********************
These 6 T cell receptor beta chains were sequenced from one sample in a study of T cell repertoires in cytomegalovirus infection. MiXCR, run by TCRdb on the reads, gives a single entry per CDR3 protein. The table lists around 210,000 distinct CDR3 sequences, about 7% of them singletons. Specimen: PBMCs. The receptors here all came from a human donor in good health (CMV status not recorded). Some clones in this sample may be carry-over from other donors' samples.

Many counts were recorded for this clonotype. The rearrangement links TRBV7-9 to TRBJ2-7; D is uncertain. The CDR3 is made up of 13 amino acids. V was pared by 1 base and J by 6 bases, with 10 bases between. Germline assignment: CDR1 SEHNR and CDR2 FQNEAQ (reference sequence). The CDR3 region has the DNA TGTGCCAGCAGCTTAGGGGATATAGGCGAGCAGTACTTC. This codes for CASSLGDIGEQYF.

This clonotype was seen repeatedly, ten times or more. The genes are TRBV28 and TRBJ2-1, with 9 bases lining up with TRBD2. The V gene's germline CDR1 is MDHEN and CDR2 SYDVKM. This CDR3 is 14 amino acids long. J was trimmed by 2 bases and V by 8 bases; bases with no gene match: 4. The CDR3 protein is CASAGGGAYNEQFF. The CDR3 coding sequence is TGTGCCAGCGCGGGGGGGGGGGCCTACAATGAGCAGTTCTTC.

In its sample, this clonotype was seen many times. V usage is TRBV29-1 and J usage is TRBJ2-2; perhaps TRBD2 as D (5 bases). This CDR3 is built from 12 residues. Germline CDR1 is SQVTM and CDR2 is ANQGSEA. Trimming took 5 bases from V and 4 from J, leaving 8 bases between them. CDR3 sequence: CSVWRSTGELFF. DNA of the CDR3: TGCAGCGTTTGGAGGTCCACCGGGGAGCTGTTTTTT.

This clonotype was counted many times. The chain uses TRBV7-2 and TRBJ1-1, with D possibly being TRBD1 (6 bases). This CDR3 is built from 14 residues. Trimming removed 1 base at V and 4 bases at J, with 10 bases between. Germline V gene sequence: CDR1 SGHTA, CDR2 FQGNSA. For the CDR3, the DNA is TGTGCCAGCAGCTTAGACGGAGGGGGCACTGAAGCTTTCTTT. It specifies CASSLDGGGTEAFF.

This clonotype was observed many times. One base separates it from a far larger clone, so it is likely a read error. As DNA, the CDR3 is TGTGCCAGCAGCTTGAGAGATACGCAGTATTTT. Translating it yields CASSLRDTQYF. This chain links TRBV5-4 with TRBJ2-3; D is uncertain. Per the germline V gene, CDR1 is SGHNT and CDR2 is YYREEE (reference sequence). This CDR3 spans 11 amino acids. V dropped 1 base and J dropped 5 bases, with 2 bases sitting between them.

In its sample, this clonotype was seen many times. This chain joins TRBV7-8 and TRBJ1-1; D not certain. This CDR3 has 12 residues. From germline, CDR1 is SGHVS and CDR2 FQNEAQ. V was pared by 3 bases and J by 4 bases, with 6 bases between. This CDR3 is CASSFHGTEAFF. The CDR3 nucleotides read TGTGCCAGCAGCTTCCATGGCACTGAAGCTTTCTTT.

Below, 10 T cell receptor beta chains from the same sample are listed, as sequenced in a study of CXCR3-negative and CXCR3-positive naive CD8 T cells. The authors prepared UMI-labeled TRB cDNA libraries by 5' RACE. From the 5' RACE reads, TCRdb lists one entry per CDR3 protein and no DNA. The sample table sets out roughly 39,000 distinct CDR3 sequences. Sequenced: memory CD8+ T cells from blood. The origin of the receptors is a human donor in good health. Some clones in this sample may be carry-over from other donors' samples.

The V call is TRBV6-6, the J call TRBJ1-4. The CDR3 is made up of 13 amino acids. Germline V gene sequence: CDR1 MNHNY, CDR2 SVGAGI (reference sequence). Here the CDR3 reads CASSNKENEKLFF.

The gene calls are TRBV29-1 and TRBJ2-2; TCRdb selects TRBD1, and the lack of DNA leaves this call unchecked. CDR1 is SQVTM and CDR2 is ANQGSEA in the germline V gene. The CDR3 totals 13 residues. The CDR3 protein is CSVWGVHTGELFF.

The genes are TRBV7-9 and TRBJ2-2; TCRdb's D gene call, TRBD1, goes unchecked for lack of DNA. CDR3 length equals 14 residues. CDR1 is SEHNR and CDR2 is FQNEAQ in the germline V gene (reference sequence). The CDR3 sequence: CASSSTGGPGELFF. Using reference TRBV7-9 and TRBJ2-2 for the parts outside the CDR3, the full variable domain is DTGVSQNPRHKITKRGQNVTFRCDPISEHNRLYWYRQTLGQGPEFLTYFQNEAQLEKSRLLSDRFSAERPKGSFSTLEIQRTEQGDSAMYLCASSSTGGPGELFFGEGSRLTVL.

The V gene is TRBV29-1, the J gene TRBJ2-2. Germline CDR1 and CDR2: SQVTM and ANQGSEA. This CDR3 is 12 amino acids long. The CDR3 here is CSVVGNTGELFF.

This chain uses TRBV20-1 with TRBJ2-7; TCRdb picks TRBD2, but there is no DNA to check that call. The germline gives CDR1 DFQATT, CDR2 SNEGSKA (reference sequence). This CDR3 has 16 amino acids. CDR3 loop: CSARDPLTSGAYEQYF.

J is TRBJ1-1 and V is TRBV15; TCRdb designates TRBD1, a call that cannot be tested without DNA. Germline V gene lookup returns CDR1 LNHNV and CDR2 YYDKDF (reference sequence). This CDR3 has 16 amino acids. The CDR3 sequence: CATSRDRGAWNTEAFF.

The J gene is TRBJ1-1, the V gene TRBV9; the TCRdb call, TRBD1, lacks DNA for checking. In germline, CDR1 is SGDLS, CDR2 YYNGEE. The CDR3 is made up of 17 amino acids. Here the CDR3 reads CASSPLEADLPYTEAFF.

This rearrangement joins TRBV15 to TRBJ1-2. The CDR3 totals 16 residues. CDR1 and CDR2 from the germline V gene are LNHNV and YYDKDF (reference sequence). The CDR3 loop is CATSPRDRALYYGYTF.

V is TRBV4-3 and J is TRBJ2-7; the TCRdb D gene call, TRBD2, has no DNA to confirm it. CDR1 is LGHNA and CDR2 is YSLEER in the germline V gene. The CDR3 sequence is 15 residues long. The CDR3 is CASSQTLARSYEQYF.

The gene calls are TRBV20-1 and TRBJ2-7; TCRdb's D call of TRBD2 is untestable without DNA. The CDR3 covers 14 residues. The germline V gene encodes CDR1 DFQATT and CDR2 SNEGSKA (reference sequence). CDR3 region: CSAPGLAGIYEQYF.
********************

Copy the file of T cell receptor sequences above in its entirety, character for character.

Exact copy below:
These 6 T cell receptor beta chains were sequenced from one sample in a study of T cell repertoires in cytomegalovirus infection. MiXCR, run by TCRdb on the reads, gives a single entry per CDR3 protein. The table lists around 210,000 distinct CDR3 sequences, about 7% of them singletons. Specimen: PBMCs. The receptors here all came from a human donor in good health (CMV status not recorded). Some clones in this sample may be carry-over from other donors' samples.

Many counts were recorded for this clonotype. The rearrangement links TRBV7-9 to TRBJ2-7; D is uncertain. The CDR3 is made up of 13 amino acids. V was pared by 1 base and J by 6 bases, with 10 bases between. Germline assignment: CDR1 SEHNR and CDR2 FQNEAQ (reference sequence). The CDR3 region has the DNA TGTGCCAGCAGCTTAGGGGATATAGGCGAGCAGTACTTC. This codes for CASSLGDIGEQYF.

This clonotype was seen repeatedly, ten times or more. The genes are TRBV28 and TRBJ2-1, with 9 bases lining up with TRBD2. The V gene's germline CDR1 is MDHEN and CDR2 SYDVKM. This CDR3 is 14 amino acids long. J was trimmed by 2 bases and V by 8 bases; bases with no gene match: 4. The CDR3 protein is CASAGGGAYNEQFF. The CDR3 coding sequence is TGTGCCAGCGCGGGGGGGGGGGCCTACAATGAGCAGTTCTTC.

In its sample, this clonotype was seen many times. V usage is TRBV29-1 and J usage is TRBJ2-2; perhaps TRBD2 as D (5 bases). This CDR3 is built from 12 residues. Germline CDR1 is SQVTM and CDR2 is ANQGSEA. Trimming took 5 bases from V and 4 from J, leaving 8 bases between them. CDR3 sequence: CSVWRSTGELFF. DNA of the CDR3: TGCAGCGTTTGGAGGTCCACCGGGGAGCTGTTTTTT.

This clonotype was counted many times. The chain uses TRBV7-2 and TRBJ1-1, with D possibly being TRBD1 (6 bases). This CDR3 is built from 14 residues. Trimming removed 1 base at V and 4 bases at J, with 10 bases between. Germline V gene sequence: CDR1 SGHTA, CDR2 FQGNSA. For the CDR3, the DNA is TGTGCCAGCAGCTTAGACGGAGGGGGCACTGAAGCTTTCTTT. It specifies CASSLDGGGTEAFF.

This clonotype was observed many times. One base separates it from a far larger clone, so it is likely a read error. As DNA, the CDR3 is TGTGCCAGCAGCTTGAGAGATACGCAGTATTTT. Translating it yields CASSLRDTQYF. This chain links TRBV5-4 with TRBJ2-3; D is uncertain. Per the germline V gene, CDR1 is SGHNT and CDR2 is YYREEE (reference sequence). This CDR3 spans 11 amino acids. V dropped 1 base and J dropped 5 bases, with 2 bases sitting between them.

In its sample, this clonotype was seen many times. This chain joins TRBV7-8 and TRBJ1-1; D not certain. This CDR3 has 12 residues. From germline, CDR1 is SGHVS and CDR2 FQNEAQ. V was pared by 3 bases and J by 4 bases, with 6 bases between. This CDR3 is CASSFHGTEAFF. The CDR3 nucleotides read TGTGCCAGCAGCTTCCATGGCACTGAAGCTTTCTTT.

Below, 10 T cell receptor beta chains from the same sample are listed, as sequenced in a study of CXCR3-negative and CXCR3-positive naive CD8 T cells. The authors prepared UMI-labeled TRB cDNA libraries by 5' RACE. From the 5' RACE reads, TCRdb lists one entry per CDR3 protein and no DNA. The sample table sets out roughly 39,000 distinct CDR3 sequences. Sequenced: memory CD8+ T cells from blood. The origin of the receptors is a human donor in good health. Some clones in this sample may be carry-over from other donors' samples.

The V call is TRBV6-6, the J call TRBJ1-4. The CDR3 is made up of 13 amino acids. Germline V gene sequence: CDR1 MNHNY, CDR2 SVGAGI (reference sequence). Here the CDR3 reads CASSNKENEKLFF.

The gene calls are TRBV29-1 and TRBJ2-2; TCRdb selects TRBD1, and the lack of DNA leaves this call unchecked. CDR1 is SQVTM and CDR2 is ANQGSEA in the germline V gene. The CDR3 totals 13 residues. The CDR3 protein is CSVWGVHTGELFF.

The genes are TRBV7-9 and TRBJ2-2; TCRdb's D gene call, TRBD1, goes unchecked for lack of DNA. CDR3 length equals 14 residues. CDR1 is SEHNR and CDR2 is FQNEAQ in the germline V gene (reference sequence). The CDR3 sequence: CASSSTGGPGELFF. Using reference TRBV7-9 and TRBJ2-2 for the parts outside the CDR3, the full variable domain is DTGVSQNPRHKITKRGQNVTFRCDPISEHNRLYWYRQTLGQGPEFLTYFQNEAQLEKSRLLSDRFSAERPKGSFSTLEIQRTEQGDSAMYLCASSSTGGPGELFFGEGSRLTVL.

The V gene is TRBV29-1, the J gene TRBJ2-2. Germline CDR1 and CDR2: SQVTM and ANQGSEA. This CDR3 is 12 amino acids long. The CDR3 here is CSVVGNTGELFF.

This chain uses TRBV20-1 with TRBJ2-7; TCRdb picks TRBD2, but there is no DNA to check that call. The germline gives CDR1 DFQATT, CDR2 SNEGSKA (reference sequence). This CDR3 has 16 amino acids. CDR3 loop: CSARDPLTSGAYEQYF.

J is TRBJ1-1 and V is TRBV15; TCRdb designates TRBD1, a call that cannot be tested without DNA. Germline V gene lookup returns CDR1 LNHNV and CDR2 YYDKDF (reference sequence). This CDR3 has 16 amino acids. The CDR3 sequence: CATSRDRGAWNTEAFF.

The J gene is TRBJ1-1, the V gene TRBV9; the TCRdb call, TRBD1, lacks DNA for checking. In germline, CDR1 is SGDLS, CDR2 YYNGEE. The CDR3 is made up of 17 amino acids. Here the CDR3 reads CASSPLEADLPYTEAFF.

This rearrangement joins TRBV15 to TRBJ1-2. The CDR3 totals 16 residues. CDR1 and CDR2 from the germline V gene are LNHNV and YYDKDF (reference sequence). The CDR3 loop is CATSPRDRALYYGYTF.

V is TRBV4-3 and J is TRBJ2-7; the TCRdb D gene call, TRBD2, has no DNA to confirm it. CDR1 is LGHNA and CDR2 is YSLEER in the germline V gene. The CDR3 sequence is 15 residues long. The CDR3 is CASSQTLARSYEQYF.

The gene calls are TRBV20-1 and TRBJ2-7; TCRdb's D call of TRBD2 is untestable without DNA. The CDR3 covers 14 residues. The germline V gene encodes CDR1 DFQATT and CDR2 SNEGSKA (reference sequence). CDR3 region: CSAPGLAGIYEQYF.